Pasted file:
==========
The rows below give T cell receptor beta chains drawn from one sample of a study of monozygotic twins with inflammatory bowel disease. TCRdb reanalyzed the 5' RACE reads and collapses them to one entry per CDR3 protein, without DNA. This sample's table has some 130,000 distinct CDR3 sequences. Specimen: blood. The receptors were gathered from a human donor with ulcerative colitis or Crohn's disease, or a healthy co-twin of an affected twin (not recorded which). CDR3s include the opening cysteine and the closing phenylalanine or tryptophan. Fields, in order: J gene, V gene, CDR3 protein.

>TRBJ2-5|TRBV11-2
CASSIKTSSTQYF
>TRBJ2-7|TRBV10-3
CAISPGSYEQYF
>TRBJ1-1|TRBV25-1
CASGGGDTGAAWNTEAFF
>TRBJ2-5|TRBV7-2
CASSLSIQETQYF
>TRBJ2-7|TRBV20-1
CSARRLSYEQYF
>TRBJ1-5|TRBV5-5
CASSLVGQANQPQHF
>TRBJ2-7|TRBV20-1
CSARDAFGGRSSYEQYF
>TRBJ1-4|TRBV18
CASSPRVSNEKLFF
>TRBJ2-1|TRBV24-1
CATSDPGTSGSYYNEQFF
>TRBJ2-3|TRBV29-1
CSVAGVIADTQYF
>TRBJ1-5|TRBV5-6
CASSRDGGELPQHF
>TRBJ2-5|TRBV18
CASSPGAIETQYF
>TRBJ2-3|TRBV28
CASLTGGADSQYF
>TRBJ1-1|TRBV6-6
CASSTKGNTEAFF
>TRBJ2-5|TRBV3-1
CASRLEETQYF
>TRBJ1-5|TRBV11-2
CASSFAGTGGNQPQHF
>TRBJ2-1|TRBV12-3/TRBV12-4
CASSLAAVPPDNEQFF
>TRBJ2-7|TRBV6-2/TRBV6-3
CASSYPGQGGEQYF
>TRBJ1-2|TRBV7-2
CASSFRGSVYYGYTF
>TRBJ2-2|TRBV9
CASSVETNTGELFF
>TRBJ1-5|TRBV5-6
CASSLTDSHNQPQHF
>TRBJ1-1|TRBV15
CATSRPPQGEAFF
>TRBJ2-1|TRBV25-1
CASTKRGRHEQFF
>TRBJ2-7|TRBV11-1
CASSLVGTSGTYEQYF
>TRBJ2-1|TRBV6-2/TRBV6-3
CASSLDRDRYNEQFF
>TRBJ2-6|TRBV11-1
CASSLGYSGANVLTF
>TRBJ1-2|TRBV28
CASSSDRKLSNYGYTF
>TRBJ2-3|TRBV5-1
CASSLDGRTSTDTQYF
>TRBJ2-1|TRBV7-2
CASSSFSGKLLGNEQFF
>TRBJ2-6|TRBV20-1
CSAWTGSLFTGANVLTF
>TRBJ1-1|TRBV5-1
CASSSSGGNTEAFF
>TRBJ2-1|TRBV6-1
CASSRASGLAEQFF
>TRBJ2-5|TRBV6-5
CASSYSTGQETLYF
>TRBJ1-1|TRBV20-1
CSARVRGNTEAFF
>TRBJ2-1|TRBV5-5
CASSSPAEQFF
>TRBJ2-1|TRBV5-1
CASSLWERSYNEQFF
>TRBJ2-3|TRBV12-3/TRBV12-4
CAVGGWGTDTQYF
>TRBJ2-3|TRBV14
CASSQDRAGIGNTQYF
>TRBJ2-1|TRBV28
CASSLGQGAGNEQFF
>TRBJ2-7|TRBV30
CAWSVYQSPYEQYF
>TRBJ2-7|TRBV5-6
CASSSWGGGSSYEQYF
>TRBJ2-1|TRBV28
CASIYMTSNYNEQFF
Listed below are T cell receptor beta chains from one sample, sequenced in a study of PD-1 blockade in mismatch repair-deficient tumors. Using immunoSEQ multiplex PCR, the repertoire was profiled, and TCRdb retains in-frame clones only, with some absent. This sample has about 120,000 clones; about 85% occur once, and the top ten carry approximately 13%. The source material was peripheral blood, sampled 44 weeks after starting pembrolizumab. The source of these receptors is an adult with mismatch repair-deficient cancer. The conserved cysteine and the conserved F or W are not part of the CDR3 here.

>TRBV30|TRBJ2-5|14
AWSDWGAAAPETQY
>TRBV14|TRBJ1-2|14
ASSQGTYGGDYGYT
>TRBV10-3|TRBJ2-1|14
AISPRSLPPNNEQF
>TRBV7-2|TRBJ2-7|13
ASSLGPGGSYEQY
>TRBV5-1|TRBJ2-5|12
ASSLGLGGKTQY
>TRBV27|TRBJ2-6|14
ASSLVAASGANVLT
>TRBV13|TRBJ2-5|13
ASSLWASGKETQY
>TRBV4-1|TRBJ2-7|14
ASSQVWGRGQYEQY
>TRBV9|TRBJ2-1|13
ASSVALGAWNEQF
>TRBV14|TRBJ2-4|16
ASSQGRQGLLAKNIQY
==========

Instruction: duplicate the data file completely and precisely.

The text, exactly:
The rows below give T cell receptor beta chains drawn from one sample of a study of monozygotic twins with inflammatory bowel disease. TCRdb reanalyzed the 5' RACE reads and collapses them to one entry per CDR3 protein, without DNA. This sample's table has some 130,000 distinct CDR3 sequences. Specimen: blood. The receptors were gathered from a human donor with ulcerative colitis or Crohn's disease, or a healthy co-twin of an affected twin (not recorded which). CDR3s include the opening cysteine and the closing phenylalanine or tryptophan. Fields, in order: J gene, V gene, CDR3 protein.

>TRBJ2-5|TRBV11-2
CASSIKTSSTQYF
>TRBJ2-7|TRBV10-3
CAISPGSYEQYF
>TRBJ1-1|TRBV25-1
CASGGGDTGAAWNTEAFF
>TRBJ2-5|TRBV7-2
CASSLSIQETQYF
>TRBJ2-7|TRBV20-1
CSARRLSYEQYF
>TRBJ1-5|TRBV5-5
CASSLVGQANQPQHF
>TRBJ2-7|TRBV20-1
CSARDAFGGRSSYEQYF
>TRBJ1-4|TRBV18
CASSPRVSNEKLFF
>TRBJ2-1|TRBV24-1
CATSDPGTSGSYYNEQFF
>TRBJ2-3|TRBV29-1
CSVAGVIADTQYF
>TRBJ1-5|TRBV5-6
CASSRDGGELPQHF
>TRBJ2-5|TRBV18
CASSPGAIETQYF
>TRBJ2-3|TRBV28
CASLTGGADSQYF
>TRBJ1-1|TRBV6-6
CASSTKGNTEAFF
>TRBJ2-5|TRBV3-1
CASRLEETQYF
>TRBJ1-5|TRBV11-2
CASSFAGTGGNQPQHF
>TRBJ2-1|TRBV12-3/TRBV12-4
CASSLAAVPPDNEQFF
>TRBJ2-7|TRBV6-2/TRBV6-3
CASSYPGQGGEQYF
>TRBJ1-2|TRBV7-2
CASSFRGSVYYGYTF
>TRBJ2-2|TRBV9
CASSVETNTGELFF
>TRBJ1-5|TRBV5-6
CASSLTDSHNQPQHF
>TRBJ1-1|TRBV15
CATSRPPQGEAFF
>TRBJ2-1|TRBV25-1
CASTKRGRHEQFF
>TRBJ2-7|TRBV11-1
CASSLVGTSGTYEQYF
>TRBJ2-1|TRBV6-2/TRBV6-3
CASSLDRDRYNEQFF
>TRBJ2-6|TRBV11-1
CASSLGYSGANVLTF
>TRBJ1-2|TRBV28
CASSSDRKLSNYGYTF
>TRBJ2-3|TRBV5-1
CASSLDGRTSTDTQYF
>TRBJ2-1|TRBV7-2
CASSSFSGKLLGNEQFF
>TRBJ2-6|TRBV20-1
CSAWTGSLFTGANVLTF
>TRBJ1-1|TRBV5-1
CASSSSGGNTEAFF
>TRBJ2-1|TRBV6-1
CASSRASGLAEQFF
>TRBJ2-5|TRBV6-5
CASSYSTGQETLYF
>TRBJ1-1|TRBV20-1
CSARVRGNTEAFF
>TRBJ2-1|TRBV5-5
CASSSPAEQFF
>TRBJ2-1|TRBV5-1
CASSLWERSYNEQFF
>TRBJ2-3|TRBV12-3/TRBV12-4
CAVGGWGTDTQYF
>TRBJ2-3|TRBV14
CASSQDRAGIGNTQYF
>TRBJ2-1|TRBV28
CASSLGQGAGNEQFF
>TRBJ2-7|TRBV30
CAWSVYQSPYEQYF
>TRBJ2-7|TRBV5-6
CASSSWGGGSSYEQYF
>TRBJ2-1|TRBV28
CASIYMTSNYNEQFF
Listed below are T cell receptor beta chains from one sample, sequenced in a study of PD-1 blockade in mismatch repair-deficient tumors. Using immunoSEQ multiplex PCR, the repertoire was profiled, and TCRdb retains in-frame clones only, with some absent. This sample has about 120,000 clones; about 85% occur once, and the top ten carry approximately 13%. The source material was peripheral blood, sampled 44 weeks after starting pembrolizumab. The source of these receptors is an adult with mismatch repair-deficient cancer. The conserved cysteine and the conserved F or W are not part of the CDR3 here.

>TRBV30|TRBJ2-5|14
AWSDWGAAAPETQY
>TRBV14|TRBJ1-2|14
ASSQGTYGGDYGYT
>TRBV10-3|TRBJ2-1|14
AISPRSLPPNNEQF
>TRBV7-2|TRBJ2-7|13
ASSLGPGGSYEQY
>TRBV5-1|TRBJ2-5|12
ASSLGLGGKTQY
>TRBV27|TRBJ2-6|14
ASSLVAASGANVLT
>TRBV13|TRBJ2-5|13
ASSLWASGKETQY
>TRBV4-1|TRBJ2-7|14
ASSQVWGRGQYEQY
>TRBV9|TRBJ2-1|13
ASSVALGAWNEQF
>TRBV14|TRBJ2-4|16
ASSQGRQGLLAKNIQY